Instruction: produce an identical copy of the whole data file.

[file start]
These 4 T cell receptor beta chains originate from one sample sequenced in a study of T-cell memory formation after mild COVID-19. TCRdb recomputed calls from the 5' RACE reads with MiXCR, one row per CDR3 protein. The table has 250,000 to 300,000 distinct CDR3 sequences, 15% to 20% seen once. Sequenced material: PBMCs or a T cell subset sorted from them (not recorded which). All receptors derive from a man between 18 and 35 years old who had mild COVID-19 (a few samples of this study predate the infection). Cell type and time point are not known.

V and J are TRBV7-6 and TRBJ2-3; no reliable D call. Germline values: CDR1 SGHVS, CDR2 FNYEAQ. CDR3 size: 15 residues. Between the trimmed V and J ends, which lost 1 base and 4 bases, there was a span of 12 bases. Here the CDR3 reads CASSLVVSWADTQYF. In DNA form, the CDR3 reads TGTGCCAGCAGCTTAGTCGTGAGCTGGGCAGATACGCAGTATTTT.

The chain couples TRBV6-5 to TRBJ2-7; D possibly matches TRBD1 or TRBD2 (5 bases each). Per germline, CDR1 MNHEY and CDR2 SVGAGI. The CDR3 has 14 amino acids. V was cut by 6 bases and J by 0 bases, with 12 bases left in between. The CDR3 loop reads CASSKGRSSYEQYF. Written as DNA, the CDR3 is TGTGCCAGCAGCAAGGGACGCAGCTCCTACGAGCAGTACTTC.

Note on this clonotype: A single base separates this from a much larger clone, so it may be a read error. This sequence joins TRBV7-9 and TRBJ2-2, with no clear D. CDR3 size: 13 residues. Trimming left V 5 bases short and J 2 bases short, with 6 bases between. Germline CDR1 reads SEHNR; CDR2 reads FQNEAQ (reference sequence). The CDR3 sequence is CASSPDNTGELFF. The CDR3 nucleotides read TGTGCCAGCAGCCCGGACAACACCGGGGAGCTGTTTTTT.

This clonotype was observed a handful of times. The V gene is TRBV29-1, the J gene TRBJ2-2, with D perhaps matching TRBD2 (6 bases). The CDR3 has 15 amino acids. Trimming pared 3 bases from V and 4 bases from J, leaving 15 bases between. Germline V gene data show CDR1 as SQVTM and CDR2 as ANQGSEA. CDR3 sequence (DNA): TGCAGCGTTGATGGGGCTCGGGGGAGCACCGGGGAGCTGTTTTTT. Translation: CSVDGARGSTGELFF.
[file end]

These 4 T cell receptor beta chains originate from one sample sequenced in a study of T-cell memory formation after mild COVID-19. TCRdb recomputed calls from the 5' RACE reads with MiXCR, one row per CDR3 protein. The table has 250,000 to 300,000 distinct CDR3 sequences, 15% to 20% seen once. Sequenced material: PBMCs or a T cell subset sorted from them (not recorded which). All receptors derive from a man between 18 and 35 years old who had mild COVID-19 (a few samples of this study predate the infection). Cell type and time point are not known.

V and J are TRBV7-6 and TRBJ2-3; no reliable D call. Germline values: CDR1 SGHVS, CDR2 FNYEAQ. CDR3 size: 15 residues. Between the trimmed V and J ends, which lost 1 base and 4 bases, there was a span of 12 bases. Here the CDR3 reads CASSLVVSWADTQYF. In DNA form, the CDR3 reads TGTGCCAGCAGCTTAGTCGTGAGCTGGGCAGATACGCAGTATTTT.

The chain couples TRBV6-5 to TRBJ2-7; D possibly matches TRBD1 or TRBD2 (5 bases each). Per germline, CDR1 MNHEY and CDR2 SVGAGI. The CDR3 has 14 amino acids. V was cut by 6 bases and J by 0 bases, with 12 bases left in between. The CDR3 loop reads CASSKGRSSYEQYF. Written as DNA, the CDR3 is TGTGCCAGCAGCAAGGGACGCAGCTCCTACGAGCAGTACTTC.

Note on this clonotype: A single base separates this from a much larger clone, so it may be a read error. This sequence joins TRBV7-9 and TRBJ2-2, with no clear D. CDR3 size: 13 residues. Trimming left V 5 bases short and J 2 bases short, with 6 bases between. Germline CDR1 reads SEHNR; CDR2 reads FQNEAQ (reference sequence). The CDR3 sequence is CASSPDNTGELFF. The CDR3 nucleotides read TGTGCCAGCAGCCCGGACAACACCGGGGAGCTGTTTTTT.

This clonotype was observed a handful of times. The V gene is TRBV29-1, the J gene TRBJ2-2, with D perhaps matching TRBD2 (6 bases). The CDR3 has 15 amino acids. Trimming pared 3 bases from V and 4 bases from J, leaving 15 bases between. Germline V gene data show CDR1 as SQVTM and CDR2 as ANQGSEA. CDR3 sequence (DNA): TGCAGCGTTGATGGGGCTCGGGGGAGCACCGGGGAGCTGTTTTTT. Translation: CSVDGARGSTGELFF.